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    Material sold as 'Victoria' is common in our region. (Correct identification may actually be 'Skylark').
     
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  9. Ron B

    Ron B Paragon of Plants 10 Years

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    The burning of the foliage of coastal conifers in recent years has been determined to be due to abnormally high air temperatures alone. With soils being moist at the same time having no ameliorating effect.
     
  10. Margot

    Margot Renowned Contributor 10 Years

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    The date you need to check is NOVEMBER 11, 1955.

     
  11. Zack222

    Zack222 New Member

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  12. Margot

    Margot Renowned Contributor 10 Years

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    Take it up with Clive Justice.

    All I know is that we could feel the temperatures plummet that day and the subsequent damage belies the 'recorded' temperatures quoted. I wonder if Douglas Justice remembers his father talking about 'the great freeze'?
     
  13. DerekK

    DerekK Active Member

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    The damage from the November 1955 deep freeze is well recorded. Check out the links below. One focuses on the '55 freeze and the other on the '24, '35 (interestingly only 3 years prior to the Fire of 1938 on Vancouver Island) and the '55 freeze. One factor seems to be the same despite the year or location, that is that it was unseasonably warm on one day and the temperatures plummeted rapidly overnight and continued for some days.
    I am at 120 metres elevation on the North Shore and expected to see some loss of plants or shrubs after this year's freeze. It was as low as -18˚C .I'm amazed/pleased to find that I have not had one loss anywhere in the garden. I hike daily up through the upper reaches of the British Properties and thought that I would see obvious signs of damage, ie, loss of Rhodos, Cherries etc (or at least no flowers) but again quite surprised to see that hasn't happened. This is, of course, purely anecdotal. We did have quite substantial arctic outflow winds but perhaps less than areas in line with the winds coming down through the Fraser Valley like Langley, New Westminster, Burnaby etc.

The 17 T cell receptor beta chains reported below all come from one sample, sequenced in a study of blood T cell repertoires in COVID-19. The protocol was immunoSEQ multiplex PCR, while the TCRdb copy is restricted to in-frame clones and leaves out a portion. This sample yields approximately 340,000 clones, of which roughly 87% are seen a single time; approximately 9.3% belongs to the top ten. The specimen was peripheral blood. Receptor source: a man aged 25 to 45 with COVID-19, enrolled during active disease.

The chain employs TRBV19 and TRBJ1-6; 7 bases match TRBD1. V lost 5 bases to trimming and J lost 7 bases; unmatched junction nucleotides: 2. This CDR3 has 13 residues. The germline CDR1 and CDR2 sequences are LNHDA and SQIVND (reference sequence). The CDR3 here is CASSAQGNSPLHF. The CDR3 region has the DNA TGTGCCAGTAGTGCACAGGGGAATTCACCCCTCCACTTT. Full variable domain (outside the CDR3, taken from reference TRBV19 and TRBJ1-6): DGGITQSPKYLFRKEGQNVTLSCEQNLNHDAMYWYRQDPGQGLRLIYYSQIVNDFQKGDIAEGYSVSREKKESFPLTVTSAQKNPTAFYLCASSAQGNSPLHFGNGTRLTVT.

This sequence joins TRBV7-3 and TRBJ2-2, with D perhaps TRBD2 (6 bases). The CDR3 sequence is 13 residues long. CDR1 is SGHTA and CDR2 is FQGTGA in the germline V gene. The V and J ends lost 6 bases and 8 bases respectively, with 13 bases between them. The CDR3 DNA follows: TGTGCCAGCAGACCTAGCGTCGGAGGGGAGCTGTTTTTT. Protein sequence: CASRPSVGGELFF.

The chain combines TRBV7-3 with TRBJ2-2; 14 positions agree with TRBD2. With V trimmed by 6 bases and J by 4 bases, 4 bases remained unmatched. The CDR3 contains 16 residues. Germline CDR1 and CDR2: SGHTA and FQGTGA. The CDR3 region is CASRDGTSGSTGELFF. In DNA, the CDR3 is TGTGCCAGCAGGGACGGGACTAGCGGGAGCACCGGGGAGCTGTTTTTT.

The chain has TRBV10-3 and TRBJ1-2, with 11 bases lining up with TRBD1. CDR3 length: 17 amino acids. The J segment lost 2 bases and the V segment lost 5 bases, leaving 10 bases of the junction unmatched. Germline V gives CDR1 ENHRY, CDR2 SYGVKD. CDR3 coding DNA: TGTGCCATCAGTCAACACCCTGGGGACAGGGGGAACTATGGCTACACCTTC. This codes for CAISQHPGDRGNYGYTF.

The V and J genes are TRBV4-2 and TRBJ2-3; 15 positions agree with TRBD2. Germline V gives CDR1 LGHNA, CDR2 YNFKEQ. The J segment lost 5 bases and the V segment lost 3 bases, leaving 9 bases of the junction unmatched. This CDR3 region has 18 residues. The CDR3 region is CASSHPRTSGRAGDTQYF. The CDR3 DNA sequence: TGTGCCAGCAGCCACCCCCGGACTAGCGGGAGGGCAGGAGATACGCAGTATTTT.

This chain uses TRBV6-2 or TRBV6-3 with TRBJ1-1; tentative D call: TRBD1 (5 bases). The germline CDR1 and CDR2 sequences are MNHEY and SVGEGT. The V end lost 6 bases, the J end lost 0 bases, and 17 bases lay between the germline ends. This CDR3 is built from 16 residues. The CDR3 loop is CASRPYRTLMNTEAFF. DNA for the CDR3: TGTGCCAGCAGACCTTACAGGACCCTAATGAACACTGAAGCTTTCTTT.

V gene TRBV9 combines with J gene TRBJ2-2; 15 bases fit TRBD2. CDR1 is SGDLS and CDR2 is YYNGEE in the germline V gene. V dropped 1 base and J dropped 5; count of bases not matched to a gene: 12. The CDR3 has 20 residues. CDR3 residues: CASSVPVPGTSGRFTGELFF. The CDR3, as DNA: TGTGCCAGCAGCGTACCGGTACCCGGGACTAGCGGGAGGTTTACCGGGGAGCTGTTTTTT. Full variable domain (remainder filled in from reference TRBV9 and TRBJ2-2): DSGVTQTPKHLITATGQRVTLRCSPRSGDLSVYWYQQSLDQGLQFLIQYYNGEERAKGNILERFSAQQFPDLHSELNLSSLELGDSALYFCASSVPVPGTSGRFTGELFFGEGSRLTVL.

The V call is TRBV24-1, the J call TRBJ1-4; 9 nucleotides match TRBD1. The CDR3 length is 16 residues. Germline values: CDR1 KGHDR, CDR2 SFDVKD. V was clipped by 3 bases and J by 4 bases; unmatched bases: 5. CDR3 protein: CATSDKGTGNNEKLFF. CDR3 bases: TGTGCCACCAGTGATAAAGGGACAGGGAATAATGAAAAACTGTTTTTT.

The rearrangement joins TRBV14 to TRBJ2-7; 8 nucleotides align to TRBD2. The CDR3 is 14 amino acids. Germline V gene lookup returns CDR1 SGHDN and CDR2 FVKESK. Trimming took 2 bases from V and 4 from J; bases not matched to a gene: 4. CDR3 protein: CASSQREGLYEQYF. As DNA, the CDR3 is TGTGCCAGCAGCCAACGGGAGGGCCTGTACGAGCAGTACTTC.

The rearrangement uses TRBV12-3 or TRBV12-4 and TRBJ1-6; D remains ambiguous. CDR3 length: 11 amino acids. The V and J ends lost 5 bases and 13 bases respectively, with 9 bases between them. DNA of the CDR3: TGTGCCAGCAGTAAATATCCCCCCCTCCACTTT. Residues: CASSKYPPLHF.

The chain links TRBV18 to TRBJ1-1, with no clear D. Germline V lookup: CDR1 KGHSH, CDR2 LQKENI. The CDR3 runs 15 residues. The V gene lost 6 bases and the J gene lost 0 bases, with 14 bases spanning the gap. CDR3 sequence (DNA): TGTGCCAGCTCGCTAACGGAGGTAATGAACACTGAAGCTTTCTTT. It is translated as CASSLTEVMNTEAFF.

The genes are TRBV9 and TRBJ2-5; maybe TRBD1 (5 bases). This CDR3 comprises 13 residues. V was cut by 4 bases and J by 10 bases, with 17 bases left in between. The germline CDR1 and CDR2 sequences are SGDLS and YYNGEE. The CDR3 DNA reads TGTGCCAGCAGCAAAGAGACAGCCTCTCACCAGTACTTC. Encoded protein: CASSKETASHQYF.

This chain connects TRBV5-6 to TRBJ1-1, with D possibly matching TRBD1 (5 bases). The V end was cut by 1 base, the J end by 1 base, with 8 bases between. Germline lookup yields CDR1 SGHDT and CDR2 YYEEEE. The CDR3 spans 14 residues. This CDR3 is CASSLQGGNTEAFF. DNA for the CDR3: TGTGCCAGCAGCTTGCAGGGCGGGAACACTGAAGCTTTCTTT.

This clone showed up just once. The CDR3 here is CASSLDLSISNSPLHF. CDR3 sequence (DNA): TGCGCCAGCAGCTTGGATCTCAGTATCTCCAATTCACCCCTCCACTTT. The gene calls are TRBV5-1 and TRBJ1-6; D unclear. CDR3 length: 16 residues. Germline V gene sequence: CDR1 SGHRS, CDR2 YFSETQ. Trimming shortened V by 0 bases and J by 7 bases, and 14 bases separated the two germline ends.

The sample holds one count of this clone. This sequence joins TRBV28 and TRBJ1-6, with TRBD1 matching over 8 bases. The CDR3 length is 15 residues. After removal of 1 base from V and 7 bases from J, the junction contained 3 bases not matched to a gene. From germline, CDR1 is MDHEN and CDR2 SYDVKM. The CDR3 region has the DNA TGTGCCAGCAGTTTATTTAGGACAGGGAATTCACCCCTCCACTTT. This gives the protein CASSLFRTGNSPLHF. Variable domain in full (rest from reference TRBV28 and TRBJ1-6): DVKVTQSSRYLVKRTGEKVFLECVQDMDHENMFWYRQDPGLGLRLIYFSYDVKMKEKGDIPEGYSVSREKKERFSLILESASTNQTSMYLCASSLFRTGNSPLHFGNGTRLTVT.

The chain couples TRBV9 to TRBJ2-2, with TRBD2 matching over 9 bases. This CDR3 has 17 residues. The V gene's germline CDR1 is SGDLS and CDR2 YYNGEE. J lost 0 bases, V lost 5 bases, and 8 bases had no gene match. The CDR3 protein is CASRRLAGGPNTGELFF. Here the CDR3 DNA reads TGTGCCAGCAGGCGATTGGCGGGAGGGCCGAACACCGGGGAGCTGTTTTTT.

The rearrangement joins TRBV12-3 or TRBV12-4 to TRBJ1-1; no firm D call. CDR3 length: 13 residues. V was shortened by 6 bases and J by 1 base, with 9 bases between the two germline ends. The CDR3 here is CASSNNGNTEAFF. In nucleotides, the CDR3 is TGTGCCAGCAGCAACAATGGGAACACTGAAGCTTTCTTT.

exp_for_priest_river_1957_daubenmire.pdf

    pnw_os_rn-129.pdf
     
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  14. wcutler

    wcutler Paragon of Plants Forums Moderator VCBF Cherry Scout 10 Years

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    The early-blooming cherries, particularly 'Whitcomb', had very few flowers this year in most of the area, but the photos posted from Gibsons showed good colour on this cultivar. It's usually a little colder there, things coming into bloom later, so it seems that 'Whitcomb' trees had not yet started to open when the frost hit and the still closed buds were not affected. Next to bloom 'Accolade' were much better though not as good as in most years, and the rest of the cultivars looked good.
     
  15. Pieter

    Pieter Well-Known Member 10 Years

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    No doubt our January deep freeze had a lasting impact on quite a few plants in our small suburban garden. I'm finally seeing Crocosmia coming back up but I think we'll be hard pressed to see more than 6 back out of a patch that used to be thick with them, easily 40 or more. I thought I'd lost a treasured prostrate Alstroemeria and while I lost the ones I'd dug up and potted last spring the ones in the garden bed are coming back up at last in the usual places. After seeing a virtual carpet of brown flower buds as well as plenty of leaves on the ground from our Camelias through February and March I'm happy to see there's now actually flowers in them!
     
  16. Keke

    Keke Active Member 10 Years

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    Interestingly, all the rosemary died across our entire complex, down to the last nub. But I was thrilled to see my Rhododendron augustinii (in a tub on my balcony, now too big to move!) covered in blooms last week after I could not possibly protect something that big during the freeze. Heck, I can't even budge it back from the edge of the balcony! The bay laurel has some dieback, but the pomegranate came through like a champ. All the "killer plants" (our Sarracenias on the patio and roof) came through beautifully too.
     
  17. wcutler

    wcutler Paragon of Plants Forums Moderator VCBF Cherry Scout 10 Years

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    We saw some rosemary plants in Gibsons last weekend that were looking good, @Willard remarked on them - I forget if she said the ones in her complex had all died.